Stargazing for January 2021

Shooting Stars, Full Moon, and Earth's Orbit

January 1, 2021
Moon and Girl

Are you a stargazer? Here are a few fun sights and facts about January’s night sky.

Earth Flies Closer to the Sun

Did you know that Earth’s orbit around the Sun is not a perfect circle? In fact, our planet revolves around the Sun in an oval shape, which means that at certain times of the year, Earth is closer or farther from the Sun. 

Every January, about two weeks after the winter solstice, Earth reaches the point in its orbit where it is nearest to the Sun. This point is called perihelion. The opposite point, where Earth is farthest from the Sun, occurs in early July and is known as aphelion.

This year, Earth will be at perihelion on Saturday, January 2, when our planet will be only 91,399,454 miles away from the Sun! In July, when Earth is at aphelion, it will be 94,510,886 miles away from the Sun.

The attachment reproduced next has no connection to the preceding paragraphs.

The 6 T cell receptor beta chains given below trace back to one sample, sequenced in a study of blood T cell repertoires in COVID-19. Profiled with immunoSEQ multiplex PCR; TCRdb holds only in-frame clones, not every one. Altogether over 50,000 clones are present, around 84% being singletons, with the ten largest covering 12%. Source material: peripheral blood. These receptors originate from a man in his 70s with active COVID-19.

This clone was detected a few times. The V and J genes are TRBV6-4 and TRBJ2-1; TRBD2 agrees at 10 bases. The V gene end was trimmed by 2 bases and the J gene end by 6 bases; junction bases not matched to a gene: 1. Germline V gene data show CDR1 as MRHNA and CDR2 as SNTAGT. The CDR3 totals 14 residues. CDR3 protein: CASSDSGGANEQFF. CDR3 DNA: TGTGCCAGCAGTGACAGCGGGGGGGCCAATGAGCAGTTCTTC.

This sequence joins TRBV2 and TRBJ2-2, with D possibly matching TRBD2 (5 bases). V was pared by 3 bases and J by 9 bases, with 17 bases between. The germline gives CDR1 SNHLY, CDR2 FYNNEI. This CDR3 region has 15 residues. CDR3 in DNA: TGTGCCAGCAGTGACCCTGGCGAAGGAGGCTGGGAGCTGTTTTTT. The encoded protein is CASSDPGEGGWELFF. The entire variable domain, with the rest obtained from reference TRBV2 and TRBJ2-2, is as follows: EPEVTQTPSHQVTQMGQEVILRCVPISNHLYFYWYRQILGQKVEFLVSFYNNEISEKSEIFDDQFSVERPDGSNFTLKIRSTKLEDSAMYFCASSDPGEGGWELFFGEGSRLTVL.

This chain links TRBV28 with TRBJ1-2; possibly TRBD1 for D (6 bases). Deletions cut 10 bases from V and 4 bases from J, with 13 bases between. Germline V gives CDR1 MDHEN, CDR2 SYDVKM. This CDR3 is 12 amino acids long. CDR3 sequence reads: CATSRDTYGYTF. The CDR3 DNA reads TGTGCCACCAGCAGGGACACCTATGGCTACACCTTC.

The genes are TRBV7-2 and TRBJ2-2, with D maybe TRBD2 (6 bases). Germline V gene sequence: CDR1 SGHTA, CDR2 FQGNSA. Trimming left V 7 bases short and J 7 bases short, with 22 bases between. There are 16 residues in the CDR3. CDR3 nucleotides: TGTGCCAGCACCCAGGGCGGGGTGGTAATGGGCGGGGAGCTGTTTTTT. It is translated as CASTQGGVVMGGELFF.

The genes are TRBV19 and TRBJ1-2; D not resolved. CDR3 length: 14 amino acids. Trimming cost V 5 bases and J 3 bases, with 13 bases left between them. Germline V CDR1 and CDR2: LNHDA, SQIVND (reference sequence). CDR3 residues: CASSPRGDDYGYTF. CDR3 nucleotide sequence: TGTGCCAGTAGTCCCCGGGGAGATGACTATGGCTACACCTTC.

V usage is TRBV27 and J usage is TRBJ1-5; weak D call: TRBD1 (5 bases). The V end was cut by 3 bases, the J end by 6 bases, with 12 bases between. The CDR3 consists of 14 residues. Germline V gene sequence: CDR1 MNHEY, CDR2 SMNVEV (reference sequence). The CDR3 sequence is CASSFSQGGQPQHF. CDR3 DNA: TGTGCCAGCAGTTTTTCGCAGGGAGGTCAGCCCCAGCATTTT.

The Quadrantid Meteors

One of the most active meteor showers of the year happens this month! This year, the Quadrantid meteors will put on their best show in the very early morning hours (between midnight and 4 AM) of Sunday, January 3, when between 25 and 50 meteors per hour can be seen. Unfortunately, the Quadrantids will be a bit harder to spot than usual this year, since the waning gibbous Moon will be bright enough to outshine them.

Howl at the Full Wolf Moon

In January 2021, the full Moon arrives on Thursday, January 28. This full Moon, which is the first full Moon of the year, was traditionally called the full Wolf Moon, since wolves were known to howl more often at this time of year. Read more about the full Wolf Moon!